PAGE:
Your Professional email Account
Are you still using your personal AOL or Yahoo! account for sending and receiving email messages, yet you own a domain name for your business?
If so, stop and think about it. How professional do you think it appears?
Sending emails to your clients with your “oh-so-cool” vanity email, email@example.com does not convey a professional vibe. Most likely, the only reason that became your email address was that someone else has the same name as you. That’s right, they snagged firstname.lastname@example.org before you even registered at Yahoo! for the first time back in the late 1990s. After typing in countless amount of address combinations, you finally arrived at one that no one else in the world has. Gee… I wonder why?
Think about how you used that ridiculous email address for the past 10 years – sending out resumes, corresponding with potential clients, and writing to existing customers. It’s time to get more professional!
Let’s say you own a domain name or two. It may be for your small business, jazz band, or start-up. Maybe you purchased your “own name”.com. (I think a lot of people are guilty of doing that, including me.)
Now is the time to utilize the domain name you own and use it for your new email address.
Pretend that your domain name is widget-central.com and your name is Fred. Your new email address can be email@example.com. Now, when you send out an email, it will come from firstname.lastname@example.org instead of email@example.com!
In order to set up an email account through your domain, there are several approaches to take. Simply ask your hosting service or Webmaster to help. You may pay a fee to get an email address from most Registrars (the place you registered your domain), but I don’t recommend it.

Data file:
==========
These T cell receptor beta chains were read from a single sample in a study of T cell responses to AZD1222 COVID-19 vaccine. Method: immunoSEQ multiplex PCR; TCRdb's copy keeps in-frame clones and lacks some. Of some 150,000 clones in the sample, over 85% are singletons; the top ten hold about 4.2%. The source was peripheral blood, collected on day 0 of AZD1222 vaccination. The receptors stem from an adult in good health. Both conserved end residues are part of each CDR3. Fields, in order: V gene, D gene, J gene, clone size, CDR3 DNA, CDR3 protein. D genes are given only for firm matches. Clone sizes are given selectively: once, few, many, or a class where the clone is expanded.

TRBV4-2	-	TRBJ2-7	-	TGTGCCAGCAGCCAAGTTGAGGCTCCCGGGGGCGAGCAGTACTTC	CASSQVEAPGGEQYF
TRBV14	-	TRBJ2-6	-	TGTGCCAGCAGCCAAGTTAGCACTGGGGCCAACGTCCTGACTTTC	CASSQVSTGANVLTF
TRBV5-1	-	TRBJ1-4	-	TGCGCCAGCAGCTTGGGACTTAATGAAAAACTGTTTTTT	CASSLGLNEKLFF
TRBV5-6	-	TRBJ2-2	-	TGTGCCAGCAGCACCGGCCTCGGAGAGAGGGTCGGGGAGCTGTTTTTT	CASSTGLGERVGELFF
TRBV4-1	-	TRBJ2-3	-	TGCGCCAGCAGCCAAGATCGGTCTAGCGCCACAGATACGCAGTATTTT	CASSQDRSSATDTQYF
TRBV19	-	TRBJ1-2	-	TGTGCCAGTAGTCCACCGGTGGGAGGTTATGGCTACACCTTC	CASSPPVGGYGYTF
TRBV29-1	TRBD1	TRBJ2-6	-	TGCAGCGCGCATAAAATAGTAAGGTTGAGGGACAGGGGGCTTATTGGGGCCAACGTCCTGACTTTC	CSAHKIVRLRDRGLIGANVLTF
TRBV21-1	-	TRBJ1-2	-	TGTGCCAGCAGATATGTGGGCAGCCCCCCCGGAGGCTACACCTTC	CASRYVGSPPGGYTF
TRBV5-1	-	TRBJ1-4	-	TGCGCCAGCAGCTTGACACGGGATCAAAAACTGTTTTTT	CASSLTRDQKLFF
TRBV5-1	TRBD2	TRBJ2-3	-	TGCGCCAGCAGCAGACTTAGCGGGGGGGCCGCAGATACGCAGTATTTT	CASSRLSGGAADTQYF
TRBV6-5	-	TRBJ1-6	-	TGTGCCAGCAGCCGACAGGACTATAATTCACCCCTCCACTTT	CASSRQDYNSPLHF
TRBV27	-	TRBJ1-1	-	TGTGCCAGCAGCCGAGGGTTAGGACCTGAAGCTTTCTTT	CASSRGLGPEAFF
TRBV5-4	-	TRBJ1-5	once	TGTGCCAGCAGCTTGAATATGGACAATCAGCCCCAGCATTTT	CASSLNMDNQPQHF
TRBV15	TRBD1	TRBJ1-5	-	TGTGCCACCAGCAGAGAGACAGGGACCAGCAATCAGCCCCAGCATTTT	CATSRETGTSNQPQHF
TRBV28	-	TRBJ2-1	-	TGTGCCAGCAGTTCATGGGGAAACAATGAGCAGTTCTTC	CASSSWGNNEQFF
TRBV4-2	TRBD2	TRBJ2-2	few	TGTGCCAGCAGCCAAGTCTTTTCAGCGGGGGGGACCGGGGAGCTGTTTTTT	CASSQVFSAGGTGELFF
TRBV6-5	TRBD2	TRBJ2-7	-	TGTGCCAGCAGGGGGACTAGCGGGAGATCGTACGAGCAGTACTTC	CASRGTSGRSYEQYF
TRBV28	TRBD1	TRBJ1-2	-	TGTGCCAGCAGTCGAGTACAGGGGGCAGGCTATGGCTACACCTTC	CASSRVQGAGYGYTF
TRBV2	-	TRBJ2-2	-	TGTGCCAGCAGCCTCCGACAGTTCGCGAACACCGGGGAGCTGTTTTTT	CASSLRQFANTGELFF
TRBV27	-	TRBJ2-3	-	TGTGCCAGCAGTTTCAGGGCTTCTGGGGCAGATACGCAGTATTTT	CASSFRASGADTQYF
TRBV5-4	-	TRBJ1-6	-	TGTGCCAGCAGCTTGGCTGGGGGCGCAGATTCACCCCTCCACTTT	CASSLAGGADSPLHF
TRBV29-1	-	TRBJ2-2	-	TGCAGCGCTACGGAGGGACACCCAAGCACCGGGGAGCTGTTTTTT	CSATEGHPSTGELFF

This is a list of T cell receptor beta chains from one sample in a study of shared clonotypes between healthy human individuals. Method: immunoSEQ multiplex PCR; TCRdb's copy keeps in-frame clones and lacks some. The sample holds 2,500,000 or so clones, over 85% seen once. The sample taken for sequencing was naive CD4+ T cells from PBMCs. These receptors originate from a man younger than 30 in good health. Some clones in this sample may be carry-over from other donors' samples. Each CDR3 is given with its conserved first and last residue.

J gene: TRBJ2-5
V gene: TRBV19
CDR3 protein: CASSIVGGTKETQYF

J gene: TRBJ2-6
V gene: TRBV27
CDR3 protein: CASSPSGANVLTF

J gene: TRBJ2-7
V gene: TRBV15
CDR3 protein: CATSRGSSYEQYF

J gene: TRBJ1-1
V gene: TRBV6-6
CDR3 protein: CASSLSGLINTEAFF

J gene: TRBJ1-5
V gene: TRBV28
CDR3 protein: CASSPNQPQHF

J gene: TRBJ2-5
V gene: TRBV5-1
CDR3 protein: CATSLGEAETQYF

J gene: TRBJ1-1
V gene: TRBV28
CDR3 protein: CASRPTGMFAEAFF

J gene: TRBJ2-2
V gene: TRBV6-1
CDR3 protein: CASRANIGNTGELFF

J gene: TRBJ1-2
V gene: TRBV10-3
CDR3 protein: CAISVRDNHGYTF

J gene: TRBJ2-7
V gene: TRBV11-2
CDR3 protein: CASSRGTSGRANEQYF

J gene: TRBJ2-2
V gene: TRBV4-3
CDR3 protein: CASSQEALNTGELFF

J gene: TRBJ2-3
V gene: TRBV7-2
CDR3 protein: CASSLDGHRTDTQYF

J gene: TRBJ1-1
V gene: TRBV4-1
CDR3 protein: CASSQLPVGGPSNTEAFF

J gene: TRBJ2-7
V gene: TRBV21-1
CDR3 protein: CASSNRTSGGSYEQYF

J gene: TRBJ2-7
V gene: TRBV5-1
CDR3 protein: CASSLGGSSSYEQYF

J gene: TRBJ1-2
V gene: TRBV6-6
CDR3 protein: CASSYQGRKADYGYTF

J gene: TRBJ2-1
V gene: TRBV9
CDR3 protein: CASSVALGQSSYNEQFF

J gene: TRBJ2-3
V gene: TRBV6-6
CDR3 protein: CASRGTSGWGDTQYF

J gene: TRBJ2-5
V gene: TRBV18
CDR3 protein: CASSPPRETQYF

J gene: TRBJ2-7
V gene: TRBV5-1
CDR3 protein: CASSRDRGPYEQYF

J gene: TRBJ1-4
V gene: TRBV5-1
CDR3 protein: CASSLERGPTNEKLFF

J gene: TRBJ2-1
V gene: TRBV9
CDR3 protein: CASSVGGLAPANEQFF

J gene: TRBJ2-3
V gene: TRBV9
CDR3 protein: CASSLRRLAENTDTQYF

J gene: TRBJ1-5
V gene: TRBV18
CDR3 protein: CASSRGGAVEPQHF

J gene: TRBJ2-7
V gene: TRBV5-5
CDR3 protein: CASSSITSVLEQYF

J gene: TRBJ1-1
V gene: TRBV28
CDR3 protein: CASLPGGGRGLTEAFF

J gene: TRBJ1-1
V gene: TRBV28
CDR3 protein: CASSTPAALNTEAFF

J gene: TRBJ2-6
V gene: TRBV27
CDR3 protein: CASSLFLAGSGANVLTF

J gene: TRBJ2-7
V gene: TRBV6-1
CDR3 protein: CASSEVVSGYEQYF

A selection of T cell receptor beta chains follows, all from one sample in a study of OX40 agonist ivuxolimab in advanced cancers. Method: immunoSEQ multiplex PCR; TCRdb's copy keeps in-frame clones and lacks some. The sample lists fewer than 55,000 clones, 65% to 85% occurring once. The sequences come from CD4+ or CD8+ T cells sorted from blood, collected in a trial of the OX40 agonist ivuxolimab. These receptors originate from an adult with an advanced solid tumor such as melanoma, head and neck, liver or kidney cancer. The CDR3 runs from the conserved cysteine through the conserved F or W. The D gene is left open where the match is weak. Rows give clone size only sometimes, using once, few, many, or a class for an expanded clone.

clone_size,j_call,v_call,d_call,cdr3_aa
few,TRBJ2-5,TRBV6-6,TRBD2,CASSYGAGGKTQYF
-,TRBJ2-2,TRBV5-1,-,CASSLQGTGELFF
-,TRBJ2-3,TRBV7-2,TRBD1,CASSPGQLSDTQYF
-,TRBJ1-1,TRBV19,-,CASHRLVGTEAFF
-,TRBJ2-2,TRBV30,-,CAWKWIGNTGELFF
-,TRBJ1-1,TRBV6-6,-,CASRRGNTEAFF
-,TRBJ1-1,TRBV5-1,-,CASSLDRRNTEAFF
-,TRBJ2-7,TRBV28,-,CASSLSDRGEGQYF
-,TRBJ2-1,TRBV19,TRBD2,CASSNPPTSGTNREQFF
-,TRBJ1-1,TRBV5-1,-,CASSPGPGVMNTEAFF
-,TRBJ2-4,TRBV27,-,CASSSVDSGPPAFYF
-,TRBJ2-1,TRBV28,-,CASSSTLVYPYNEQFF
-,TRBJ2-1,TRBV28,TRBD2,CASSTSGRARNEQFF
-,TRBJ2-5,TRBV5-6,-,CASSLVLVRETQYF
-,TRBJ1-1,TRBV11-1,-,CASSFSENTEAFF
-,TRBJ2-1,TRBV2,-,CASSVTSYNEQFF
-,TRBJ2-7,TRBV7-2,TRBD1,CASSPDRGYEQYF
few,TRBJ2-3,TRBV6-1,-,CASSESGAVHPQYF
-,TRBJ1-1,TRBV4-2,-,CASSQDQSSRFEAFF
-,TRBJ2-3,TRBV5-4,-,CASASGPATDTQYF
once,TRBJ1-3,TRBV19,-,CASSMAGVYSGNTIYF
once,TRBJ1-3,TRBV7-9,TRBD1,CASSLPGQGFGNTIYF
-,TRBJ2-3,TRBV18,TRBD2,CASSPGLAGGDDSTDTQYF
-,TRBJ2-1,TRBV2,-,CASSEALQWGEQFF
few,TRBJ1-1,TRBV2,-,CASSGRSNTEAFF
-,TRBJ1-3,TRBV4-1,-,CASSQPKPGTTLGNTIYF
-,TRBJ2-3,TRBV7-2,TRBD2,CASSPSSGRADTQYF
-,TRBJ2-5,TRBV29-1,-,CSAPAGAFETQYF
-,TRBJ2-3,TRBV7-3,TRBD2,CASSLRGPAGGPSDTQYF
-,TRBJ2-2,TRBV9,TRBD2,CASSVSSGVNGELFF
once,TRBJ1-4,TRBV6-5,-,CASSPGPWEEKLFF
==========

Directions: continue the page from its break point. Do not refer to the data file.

Where will you be checking your email most often? At the office, home, school, library- or on the road via your laptop or phone?
Basically, your email will either be “online” or “local”. Online email is an internet program included with your hosting account or a service such as Gmail. A local, or offline email program is one that resides on your Mac or PC like Outlook Express or Apple Mail.
Let’s begin with online email. I prefer to use Gmail since it allows the user to login anywhere in the world and still have control of your local email program.
Create a Gmail account if you don’t already have one. In my opinion, it’s the best thing since cable television! The spam filters of Gmail are far superior to other email programs (online or local) and it includes several great features. Best yet, it’s free! Ensure that your new Gmail account is as professional as possible. Choosing an address like firstname.lastname@example.org will suffice.
Once you have your Gmail account, you will need to set up your new domain name email account through your hosting account. If you hired a Web Master or website company to take care of your hosting, they can take it from there. Essentially, you would need to access your email@example.com through your hosting control panel and then have it forwarded to your new Gmail account. Then, all emails to firstname.lastname@example.org will be routed to your Gmail account.
You will be able to make all of your outgoing email default to showing recipients your address as email@example.com instead of your Gmail address. You can also update your settings to always reply from the default address. If you have multiple domains and/or email address aliases, you can interchange them,
For setting up your local email program, you must go into your program’s settings to configure for POP3 access. This will vary from program to program and depends on where your email account is hosted. I think it is beneficial to forward all emails from the host to Gmail and then to the local program. This method allows Gmail to filter out any spam before it reaches the local email program. By using Gmail first, you can actually filter spam twice before it reaches your inbox!
So yes, it is more professional to use an email address showing your domain name rather than a Yahoo!, AOL, local ISP, or even Gmail suffix. It can help you, and your business, stand out in your customer’s inbox.